Q: What can you do in three days?

R: We have to be prepared. When you come you have your ideas summarized and ready to be shared and discussed. Most of the time is taken up in discussion of the ideas that are presented.

Q: What priorities would you like to see discussed?

R: This is what I have been saying. The church has to think not only for the problems inside, but also how to be what the pope said Novo Millennio Ineunte, how to sail into the deep sea rather than just remaining in your port.

Q: When you talk to European cardinals one of the things they emphasize is ecumenism. Does that apply in Latin America? It seems that the problem has been evangelization by Protestants. People weren’t talking about ecumenism.

R: Well you know it’s very difficult. It’s very difficult because we do not have the historic churches [in the same way as Europe]. I feel very good about the historic churches we have. They are open, we have a good relationship. When I became an archbishop in 1993 in my homily I invited the different denominations to have a dialogue. The next day I got a response from many of these new denominations that said we’re not interested in that.

Q: Would most of the new denominations be Pentecostal?

R: Yes, mostly that. The problem is that for some of these denominations it has become like a religious industry. This is the problem. If there is an unemployed person, he can start a church tomorrow, improvising that in a garage without any doctrine or any preparation. I know a dentist who is now himself a pastor. He looks at videotapes of Jimmy Swaggart and imitates his style, even the way he carries the Bible. The saddest part is that people are responding to them. … What the customers are asking, they give. On the other hand, they do not have parishes to organize, they do not have priests to deal with, they do not have any seminaries to support, nothing. They are their church.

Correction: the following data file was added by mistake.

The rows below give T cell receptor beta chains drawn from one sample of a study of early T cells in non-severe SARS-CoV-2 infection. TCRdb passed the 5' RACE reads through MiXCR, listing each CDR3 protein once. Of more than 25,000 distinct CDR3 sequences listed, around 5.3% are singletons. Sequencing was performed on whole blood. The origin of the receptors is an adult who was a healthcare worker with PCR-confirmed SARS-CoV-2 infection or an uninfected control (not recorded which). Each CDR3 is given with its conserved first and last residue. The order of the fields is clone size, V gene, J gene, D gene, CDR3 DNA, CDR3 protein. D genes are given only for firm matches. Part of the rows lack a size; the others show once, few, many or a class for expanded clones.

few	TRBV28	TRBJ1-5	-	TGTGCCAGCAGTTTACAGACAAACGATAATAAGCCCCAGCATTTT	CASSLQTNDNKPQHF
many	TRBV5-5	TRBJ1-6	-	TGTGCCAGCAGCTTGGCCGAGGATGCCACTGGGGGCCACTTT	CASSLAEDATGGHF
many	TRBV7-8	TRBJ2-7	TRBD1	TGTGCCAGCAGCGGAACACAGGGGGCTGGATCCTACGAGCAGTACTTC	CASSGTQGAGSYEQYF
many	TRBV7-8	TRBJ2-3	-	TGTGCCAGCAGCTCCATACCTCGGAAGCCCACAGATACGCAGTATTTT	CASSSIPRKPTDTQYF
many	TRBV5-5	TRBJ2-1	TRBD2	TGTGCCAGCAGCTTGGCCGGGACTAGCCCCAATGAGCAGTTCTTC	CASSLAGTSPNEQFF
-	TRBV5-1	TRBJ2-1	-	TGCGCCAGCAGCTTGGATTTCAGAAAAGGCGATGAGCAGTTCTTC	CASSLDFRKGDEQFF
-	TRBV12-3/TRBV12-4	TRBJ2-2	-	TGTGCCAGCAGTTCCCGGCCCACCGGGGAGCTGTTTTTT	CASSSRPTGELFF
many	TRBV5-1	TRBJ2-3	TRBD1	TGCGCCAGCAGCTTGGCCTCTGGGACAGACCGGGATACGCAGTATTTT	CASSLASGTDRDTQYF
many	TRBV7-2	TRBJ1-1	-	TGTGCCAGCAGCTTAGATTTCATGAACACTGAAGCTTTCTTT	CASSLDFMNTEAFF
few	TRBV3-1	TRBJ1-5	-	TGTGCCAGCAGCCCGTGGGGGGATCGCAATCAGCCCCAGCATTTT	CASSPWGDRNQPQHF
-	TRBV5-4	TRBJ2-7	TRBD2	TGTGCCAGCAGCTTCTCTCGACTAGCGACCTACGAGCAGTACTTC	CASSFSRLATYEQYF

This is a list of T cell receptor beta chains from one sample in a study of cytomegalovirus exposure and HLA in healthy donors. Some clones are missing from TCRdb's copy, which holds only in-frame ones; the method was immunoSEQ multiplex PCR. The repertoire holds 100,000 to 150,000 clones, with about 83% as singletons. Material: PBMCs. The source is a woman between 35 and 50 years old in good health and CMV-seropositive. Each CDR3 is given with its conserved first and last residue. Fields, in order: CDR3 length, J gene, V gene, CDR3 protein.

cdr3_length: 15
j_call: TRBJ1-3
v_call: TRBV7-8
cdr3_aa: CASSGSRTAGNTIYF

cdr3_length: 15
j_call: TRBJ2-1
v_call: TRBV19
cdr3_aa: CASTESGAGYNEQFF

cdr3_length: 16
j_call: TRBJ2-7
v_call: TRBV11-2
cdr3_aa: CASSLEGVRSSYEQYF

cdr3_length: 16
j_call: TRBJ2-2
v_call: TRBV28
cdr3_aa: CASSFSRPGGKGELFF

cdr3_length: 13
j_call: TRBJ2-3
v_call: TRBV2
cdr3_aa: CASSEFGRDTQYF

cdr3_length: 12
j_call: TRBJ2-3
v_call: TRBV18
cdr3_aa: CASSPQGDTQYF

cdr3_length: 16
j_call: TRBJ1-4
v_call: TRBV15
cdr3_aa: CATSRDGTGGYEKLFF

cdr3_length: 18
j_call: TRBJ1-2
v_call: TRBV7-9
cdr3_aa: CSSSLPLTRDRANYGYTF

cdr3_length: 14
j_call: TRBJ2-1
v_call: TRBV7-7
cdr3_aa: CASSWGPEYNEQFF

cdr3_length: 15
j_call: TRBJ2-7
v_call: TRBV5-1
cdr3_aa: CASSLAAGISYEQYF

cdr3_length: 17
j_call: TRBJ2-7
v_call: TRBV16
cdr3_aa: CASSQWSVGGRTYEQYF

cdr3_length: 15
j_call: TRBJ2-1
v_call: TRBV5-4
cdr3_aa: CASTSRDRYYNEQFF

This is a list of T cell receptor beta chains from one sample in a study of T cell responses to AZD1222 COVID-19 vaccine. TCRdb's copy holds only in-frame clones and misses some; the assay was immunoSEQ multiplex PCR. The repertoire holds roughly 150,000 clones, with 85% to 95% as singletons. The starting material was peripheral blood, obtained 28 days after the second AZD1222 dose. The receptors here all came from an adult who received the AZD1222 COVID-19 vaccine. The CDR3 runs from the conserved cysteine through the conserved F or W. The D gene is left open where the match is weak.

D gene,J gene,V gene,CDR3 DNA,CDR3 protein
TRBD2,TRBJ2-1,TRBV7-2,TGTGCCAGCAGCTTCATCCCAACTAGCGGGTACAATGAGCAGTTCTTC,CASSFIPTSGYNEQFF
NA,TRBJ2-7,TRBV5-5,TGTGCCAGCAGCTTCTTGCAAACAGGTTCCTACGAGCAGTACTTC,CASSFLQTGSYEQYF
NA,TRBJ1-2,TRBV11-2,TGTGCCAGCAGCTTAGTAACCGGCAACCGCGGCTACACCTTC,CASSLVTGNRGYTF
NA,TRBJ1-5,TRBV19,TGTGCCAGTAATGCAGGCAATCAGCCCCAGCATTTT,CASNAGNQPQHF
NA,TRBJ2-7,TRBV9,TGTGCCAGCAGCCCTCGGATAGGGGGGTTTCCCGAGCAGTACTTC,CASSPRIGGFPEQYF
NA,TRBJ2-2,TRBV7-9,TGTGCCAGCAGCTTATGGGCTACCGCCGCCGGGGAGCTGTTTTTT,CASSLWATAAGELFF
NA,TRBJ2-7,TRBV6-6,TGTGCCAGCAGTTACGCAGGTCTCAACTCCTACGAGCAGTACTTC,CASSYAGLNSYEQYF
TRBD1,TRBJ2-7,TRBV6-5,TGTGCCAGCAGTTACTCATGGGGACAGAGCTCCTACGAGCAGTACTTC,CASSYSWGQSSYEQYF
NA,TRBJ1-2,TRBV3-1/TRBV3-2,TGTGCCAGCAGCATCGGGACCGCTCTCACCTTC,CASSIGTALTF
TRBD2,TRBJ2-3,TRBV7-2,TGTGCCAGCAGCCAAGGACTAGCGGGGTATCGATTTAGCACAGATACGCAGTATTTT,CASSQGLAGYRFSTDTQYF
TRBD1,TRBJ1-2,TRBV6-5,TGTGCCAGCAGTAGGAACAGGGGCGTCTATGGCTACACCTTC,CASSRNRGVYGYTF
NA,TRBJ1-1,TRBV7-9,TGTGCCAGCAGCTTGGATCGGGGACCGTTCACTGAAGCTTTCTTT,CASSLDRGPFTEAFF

Q: And they take a hundred percent of their collection.

R: This is the other part, the ten percent, the tithing. The common denominator of all of them is the tithing. It’s a good deal, because they don’t have taxes to pay, and nobody asks for an account. When the bishop goes to visit the parishes, we have to meet with the economic council to see all the accounts, the books and the balances and everything, because it’s our duty. But they do not have that. They do not have authority to obey. They can discuss what is their doctrine and they define it, so this is a problem. Now there are a lot of churches that are locally born. But I’m convinced that ecumenism is on the agenda of the 21st century and I will continue even if am fought, even if they are against me, I don’t care. I will continue trying to look for ecumenism.

Q: You mean specifically with the Pentecostals?

R: Yes. Some of them say that ecumenism comes from the devil. They say it openly. But it’s necessary to try. Through education I believe we can slowly but steadily arrive at some results.

Q: The defenders of these churches say that they appeal to a strong sense of personal morality in people, for example that people will join these churches and stop drinking.

R: You’re right.

Q: Are the people produced by these churches who go into politics cleaner politicians?

R: The great majority say they do not go into politics because politics is dirty. But we saw the case of the former president in Guatemala, Rios Mott. I recall that he came to Honduras, he was invited by one of these groups, and he said, ‘People say that politics is dirty, I say come and help me to clean it.’ He said it and it was a beautiful idea. Maybe eight months later he was deposed by a coup because he was stealing. Now he lives in Panama as an entrepreneur with the money he stole.